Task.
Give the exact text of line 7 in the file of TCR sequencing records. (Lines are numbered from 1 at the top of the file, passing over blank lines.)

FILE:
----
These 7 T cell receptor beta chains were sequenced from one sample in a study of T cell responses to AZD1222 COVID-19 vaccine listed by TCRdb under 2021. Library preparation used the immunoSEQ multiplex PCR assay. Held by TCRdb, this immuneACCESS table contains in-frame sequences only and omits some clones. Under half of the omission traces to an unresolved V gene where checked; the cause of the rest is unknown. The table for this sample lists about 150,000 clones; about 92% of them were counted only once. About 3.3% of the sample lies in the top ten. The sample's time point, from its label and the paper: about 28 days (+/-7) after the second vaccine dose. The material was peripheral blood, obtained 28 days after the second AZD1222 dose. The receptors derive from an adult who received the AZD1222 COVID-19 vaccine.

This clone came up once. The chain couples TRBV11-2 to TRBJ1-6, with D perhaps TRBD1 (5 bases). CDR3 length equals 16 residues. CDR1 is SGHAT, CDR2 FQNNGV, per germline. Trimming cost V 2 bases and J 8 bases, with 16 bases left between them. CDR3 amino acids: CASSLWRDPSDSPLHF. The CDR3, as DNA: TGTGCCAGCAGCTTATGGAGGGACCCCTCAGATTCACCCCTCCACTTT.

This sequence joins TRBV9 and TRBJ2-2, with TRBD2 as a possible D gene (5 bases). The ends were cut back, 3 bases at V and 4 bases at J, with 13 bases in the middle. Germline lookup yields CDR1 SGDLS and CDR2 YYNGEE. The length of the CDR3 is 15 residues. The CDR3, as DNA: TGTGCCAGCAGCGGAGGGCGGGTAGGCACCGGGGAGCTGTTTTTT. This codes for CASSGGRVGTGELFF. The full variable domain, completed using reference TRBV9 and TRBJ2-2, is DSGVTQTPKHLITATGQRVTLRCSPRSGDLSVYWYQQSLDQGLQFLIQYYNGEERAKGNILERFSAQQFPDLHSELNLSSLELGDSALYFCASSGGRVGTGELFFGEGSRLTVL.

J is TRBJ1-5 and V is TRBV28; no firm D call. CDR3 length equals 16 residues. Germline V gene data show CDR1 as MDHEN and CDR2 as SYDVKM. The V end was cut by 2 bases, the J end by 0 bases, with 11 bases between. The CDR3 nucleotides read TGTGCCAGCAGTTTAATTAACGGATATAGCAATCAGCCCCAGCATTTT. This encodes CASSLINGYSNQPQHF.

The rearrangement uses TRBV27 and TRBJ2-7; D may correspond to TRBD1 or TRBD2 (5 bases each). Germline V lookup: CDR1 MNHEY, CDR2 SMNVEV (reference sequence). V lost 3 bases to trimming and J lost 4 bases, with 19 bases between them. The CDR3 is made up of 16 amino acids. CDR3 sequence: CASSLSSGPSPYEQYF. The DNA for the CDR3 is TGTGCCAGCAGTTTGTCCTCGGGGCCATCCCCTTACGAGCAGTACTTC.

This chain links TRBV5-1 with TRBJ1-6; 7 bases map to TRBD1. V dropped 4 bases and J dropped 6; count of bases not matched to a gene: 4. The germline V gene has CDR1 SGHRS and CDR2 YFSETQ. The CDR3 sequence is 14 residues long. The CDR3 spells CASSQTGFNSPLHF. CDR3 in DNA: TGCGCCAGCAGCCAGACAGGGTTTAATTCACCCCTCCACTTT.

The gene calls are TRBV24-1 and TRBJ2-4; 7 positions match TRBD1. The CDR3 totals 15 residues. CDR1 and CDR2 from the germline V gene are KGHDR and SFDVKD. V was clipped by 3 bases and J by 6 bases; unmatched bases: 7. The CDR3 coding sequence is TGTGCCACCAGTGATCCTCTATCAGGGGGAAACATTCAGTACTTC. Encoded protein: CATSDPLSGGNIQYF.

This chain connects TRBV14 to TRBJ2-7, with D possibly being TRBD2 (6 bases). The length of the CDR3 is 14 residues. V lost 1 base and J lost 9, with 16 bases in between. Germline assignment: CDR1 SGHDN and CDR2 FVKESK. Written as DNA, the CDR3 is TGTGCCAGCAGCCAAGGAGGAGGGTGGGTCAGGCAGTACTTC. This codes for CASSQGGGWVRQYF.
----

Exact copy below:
The gene calls are TRBV24-1 and TRBJ2-4; 7 positions match TRBD1. The CDR3 totals 15 residues. CDR1 and CDR2 from the germline V gene are KGHDR and SFDVKD. V was clipped by 3 bases and J by 6 bases; unmatched bases: 7. The CDR3 coding sequence is TGTGCCACCAGTGATCCTCTATCAGGGGGAAACATTCAGTACTTC. Encoded protein: CATSDPLSGGNIQYF.